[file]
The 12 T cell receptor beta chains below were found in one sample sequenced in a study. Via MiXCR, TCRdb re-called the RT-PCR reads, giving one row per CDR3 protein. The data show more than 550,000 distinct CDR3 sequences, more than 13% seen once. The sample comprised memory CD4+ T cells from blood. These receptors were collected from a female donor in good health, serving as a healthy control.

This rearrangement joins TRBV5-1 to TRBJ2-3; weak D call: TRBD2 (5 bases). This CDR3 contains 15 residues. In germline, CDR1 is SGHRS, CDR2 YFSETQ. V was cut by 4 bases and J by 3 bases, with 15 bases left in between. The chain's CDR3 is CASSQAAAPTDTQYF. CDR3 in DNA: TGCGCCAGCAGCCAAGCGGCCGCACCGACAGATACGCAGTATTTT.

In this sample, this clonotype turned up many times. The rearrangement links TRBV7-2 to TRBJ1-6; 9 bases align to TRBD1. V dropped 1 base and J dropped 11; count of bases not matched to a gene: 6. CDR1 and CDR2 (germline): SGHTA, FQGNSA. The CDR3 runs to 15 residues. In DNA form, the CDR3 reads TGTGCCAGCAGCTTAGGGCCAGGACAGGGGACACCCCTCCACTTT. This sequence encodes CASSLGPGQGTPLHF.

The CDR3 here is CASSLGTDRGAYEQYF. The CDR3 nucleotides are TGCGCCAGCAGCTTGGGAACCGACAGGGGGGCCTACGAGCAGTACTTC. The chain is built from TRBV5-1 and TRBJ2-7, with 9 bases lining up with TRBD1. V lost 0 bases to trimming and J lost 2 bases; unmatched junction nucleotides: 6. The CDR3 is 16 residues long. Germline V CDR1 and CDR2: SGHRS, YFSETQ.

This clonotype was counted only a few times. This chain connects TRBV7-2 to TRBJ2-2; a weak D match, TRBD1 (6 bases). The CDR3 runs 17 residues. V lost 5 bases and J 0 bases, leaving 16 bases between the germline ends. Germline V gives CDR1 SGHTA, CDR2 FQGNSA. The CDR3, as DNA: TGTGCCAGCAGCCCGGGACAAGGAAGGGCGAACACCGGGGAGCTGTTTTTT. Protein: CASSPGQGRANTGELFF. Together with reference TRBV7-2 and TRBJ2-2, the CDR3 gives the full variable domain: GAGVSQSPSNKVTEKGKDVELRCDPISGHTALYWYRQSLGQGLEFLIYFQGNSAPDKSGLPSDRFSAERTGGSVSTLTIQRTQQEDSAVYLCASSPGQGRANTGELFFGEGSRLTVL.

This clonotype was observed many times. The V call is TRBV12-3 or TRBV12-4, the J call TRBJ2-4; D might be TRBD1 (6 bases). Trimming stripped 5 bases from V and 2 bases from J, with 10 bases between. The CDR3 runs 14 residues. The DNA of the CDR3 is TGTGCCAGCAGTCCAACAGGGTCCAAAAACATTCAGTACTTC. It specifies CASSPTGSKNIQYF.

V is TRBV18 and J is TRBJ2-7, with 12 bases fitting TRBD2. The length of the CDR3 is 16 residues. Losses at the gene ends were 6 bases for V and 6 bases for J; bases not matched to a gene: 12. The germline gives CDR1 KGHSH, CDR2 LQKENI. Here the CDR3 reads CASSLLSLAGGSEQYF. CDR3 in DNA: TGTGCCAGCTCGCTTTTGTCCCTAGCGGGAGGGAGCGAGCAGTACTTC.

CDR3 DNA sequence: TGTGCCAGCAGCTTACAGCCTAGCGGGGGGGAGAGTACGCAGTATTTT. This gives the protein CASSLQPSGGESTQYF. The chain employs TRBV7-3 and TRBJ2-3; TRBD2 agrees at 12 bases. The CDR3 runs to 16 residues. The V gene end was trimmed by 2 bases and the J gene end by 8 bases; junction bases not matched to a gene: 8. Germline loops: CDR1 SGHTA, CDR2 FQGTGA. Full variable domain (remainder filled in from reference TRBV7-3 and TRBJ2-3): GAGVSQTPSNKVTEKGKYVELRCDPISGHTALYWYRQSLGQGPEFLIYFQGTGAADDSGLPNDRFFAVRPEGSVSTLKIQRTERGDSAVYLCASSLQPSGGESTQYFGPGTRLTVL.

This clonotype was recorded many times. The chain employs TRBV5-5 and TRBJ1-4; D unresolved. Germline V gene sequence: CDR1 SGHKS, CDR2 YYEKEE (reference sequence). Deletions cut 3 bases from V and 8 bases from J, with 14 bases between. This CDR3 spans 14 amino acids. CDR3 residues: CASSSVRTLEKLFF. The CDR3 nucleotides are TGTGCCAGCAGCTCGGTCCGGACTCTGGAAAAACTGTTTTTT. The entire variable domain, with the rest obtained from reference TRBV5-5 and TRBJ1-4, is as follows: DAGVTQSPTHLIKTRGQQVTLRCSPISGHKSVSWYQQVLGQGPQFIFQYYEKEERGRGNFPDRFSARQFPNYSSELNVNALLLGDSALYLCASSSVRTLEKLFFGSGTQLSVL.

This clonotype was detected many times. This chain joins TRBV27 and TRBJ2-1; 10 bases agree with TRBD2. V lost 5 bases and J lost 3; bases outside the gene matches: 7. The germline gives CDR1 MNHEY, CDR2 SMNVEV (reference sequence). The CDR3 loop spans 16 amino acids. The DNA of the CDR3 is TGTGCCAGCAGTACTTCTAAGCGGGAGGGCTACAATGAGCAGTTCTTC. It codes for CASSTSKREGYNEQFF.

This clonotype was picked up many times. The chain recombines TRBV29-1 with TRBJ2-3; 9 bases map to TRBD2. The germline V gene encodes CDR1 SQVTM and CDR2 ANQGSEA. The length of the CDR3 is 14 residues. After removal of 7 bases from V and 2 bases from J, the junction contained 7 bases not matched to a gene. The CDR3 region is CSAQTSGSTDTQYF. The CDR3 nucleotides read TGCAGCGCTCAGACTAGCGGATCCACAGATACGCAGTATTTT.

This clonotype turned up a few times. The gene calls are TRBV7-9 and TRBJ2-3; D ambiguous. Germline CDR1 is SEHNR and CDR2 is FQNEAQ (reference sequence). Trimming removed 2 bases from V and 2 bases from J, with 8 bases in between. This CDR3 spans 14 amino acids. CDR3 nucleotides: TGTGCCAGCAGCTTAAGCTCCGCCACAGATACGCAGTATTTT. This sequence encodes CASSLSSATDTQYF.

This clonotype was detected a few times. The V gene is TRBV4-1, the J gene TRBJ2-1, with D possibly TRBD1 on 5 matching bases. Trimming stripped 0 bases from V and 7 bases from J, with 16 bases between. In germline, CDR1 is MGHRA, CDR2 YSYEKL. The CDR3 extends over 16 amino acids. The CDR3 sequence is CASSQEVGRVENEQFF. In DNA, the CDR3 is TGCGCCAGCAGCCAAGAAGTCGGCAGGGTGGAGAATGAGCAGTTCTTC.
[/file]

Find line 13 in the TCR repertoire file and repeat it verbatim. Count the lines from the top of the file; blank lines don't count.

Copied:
This clonotype was detected a few times. The V gene is TRBV4-1, the J gene TRBJ2-1, with D possibly TRBD1 on 5 matching bases. Trimming stripped 0 bases from V and 7 bases from J, with 16 bases between. In germline, CDR1 is MGHRA, CDR2 YSYEKL. The CDR3 extends over 16 amino acids. The CDR3 sequence is CASSQEVGRVENEQFF. In DNA, the CDR3 is TGCGCCAGCAGCCAAGAAGTCGGCAGGGTGGAGAATGAGCAGTTCTTC.